Andrew Tozier's Story of Little Round Top
This is quite an interesting account because it shows Chamberlain engaged in a duel on Little Round Top.
Though this account comes from an eyewitness, it still seems almost too romantic to believe. The story perhaps grew out of Chamberlain's own accounts
of an incident with an officer from the 15th Alabama.
While the accounts vary, Chamberlain typically remembers a more immediate surrender of the officer who found Chamberlain's saber tip at his throat,
But in the newspaper account At Home with General Joshua L. Chamberlain
it is recorded,
"In the famous charge on Little Round Top Gen. Chamberlain was met by a rebel officer with this pistol in his hand one
barrel of which was discharged full at the general's head. Altho but ten feet away the bullet missed its mark. The officer, who belonged to the 15th
Alabama regiment, then drew his sword and rushed at the union leader. Gen. Chamberlain met him with drawn sabre and being the most expert swordsman soon had him at his mercy."
That account is possibly an exaggeration by the newspaper reporter, and Tozier could have read it and recalled it for this interview, however
there is evidence that the quiet professor knew how to use a sword.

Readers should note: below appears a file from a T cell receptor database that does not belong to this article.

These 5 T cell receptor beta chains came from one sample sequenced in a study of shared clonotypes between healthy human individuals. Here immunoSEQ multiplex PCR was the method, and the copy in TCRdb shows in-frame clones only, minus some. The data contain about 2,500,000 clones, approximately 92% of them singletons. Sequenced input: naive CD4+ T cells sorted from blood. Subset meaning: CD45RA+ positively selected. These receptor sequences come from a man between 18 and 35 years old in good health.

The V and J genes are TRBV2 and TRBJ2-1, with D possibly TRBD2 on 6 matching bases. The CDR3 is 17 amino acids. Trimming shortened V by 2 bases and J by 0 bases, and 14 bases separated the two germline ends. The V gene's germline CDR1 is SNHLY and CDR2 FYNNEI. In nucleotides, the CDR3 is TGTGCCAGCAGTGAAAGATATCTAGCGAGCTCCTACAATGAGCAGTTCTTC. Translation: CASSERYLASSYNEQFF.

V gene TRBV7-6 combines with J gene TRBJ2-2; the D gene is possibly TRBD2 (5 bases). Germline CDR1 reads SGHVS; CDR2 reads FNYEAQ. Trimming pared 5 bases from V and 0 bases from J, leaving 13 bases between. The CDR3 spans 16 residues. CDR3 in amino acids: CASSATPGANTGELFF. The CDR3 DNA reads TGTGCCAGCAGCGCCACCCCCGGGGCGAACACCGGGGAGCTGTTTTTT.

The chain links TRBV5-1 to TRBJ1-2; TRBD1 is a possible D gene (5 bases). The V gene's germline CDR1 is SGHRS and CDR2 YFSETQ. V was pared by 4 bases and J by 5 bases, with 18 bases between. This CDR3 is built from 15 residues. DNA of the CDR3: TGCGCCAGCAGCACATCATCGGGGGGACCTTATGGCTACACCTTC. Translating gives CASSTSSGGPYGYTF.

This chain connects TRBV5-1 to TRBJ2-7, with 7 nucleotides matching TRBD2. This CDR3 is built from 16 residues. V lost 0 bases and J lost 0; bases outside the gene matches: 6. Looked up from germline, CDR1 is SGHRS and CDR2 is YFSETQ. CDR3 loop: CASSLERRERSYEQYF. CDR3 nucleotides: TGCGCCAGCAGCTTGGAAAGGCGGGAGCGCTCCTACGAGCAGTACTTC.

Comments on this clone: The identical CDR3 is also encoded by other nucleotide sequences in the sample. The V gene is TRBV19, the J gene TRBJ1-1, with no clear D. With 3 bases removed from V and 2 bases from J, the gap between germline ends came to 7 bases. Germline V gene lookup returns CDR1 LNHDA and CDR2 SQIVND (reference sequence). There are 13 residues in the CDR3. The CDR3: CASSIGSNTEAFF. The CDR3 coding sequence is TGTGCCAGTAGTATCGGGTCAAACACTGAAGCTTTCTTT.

In his autobiography
Chamberlain tells of his father teaching him the art of sword fighting,
" A delight for summer's variety, and a god-send for sympathetic interests and good fellowship,
was the father's coming up to the open garret to give lessons and practice in broadsword exercise - avoided head splitting
is as good experience as achieved wood-splitting. This sport grew so serious at last that by mutual
consent, and with mutual respect, not unmingled with a proper and personal fear, - each for the other,
professedly, the foils and sticks were dropped, and a treaty of 'perpetual peace' concluded, far deeper, in
intent and content, than those promulgated under this well-worn phrase by crafty nations that have lost their hoped-for
advantage and conclude to watch each other's weakness and their own opportunity."